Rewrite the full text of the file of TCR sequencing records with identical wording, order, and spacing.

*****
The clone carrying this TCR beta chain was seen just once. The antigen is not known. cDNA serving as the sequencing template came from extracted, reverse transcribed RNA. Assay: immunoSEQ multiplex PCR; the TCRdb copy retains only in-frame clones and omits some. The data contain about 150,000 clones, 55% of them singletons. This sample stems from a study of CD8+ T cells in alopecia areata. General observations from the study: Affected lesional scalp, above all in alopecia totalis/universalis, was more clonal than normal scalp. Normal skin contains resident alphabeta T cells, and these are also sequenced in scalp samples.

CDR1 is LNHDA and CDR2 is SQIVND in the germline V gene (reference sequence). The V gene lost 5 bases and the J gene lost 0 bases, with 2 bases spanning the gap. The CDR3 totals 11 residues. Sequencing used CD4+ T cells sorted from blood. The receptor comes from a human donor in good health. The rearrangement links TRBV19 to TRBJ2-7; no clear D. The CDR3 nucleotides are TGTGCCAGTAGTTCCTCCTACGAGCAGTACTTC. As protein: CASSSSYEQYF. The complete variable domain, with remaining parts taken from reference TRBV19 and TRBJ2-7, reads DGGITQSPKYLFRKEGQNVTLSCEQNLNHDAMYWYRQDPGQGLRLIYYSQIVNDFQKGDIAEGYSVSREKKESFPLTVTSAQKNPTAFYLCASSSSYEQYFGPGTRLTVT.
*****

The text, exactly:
The clone carrying this TCR beta chain was seen just once. The antigen is not known. cDNA serving as the sequencing template came from extracted, reverse transcribed RNA. Assay: immunoSEQ multiplex PCR; the TCRdb copy retains only in-frame clones and omits some. The data contain about 150,000 clones, 55% of them singletons. This sample stems from a study of CD8+ T cells in alopecia areata. General observations from the study: Affected lesional scalp, above all in alopecia totalis/universalis, was more clonal than normal scalp. Normal skin contains resident alphabeta T cells, and these are also sequenced in scalp samples.

CDR1 is LNHDA and CDR2 is SQIVND in the germline V gene (reference sequence). The V gene lost 5 bases and the J gene lost 0 bases, with 2 bases spanning the gap. The CDR3 totals 11 residues. Sequencing used CD4+ T cells sorted from blood. The receptor comes from a human donor in good health. The rearrangement links TRBV19 to TRBJ2-7; no clear D. The CDR3 nucleotides are TGTGCCAGTAGTTCCTCCTACGAGCAGTACTTC. As protein: CASSSSYEQYF. The complete variable domain, with remaining parts taken from reference TRBV19 and TRBJ2-7, reads DGGITQSPKYLFRKEGQNVTLSCEQNLNHDAMYWYRQDPGQGLRLIYYSQIVNDFQKGDIAEGYSVSREKKESFPLTVTSAQKNPTAFYLCASSSSYEQYFGPGTRLTVT.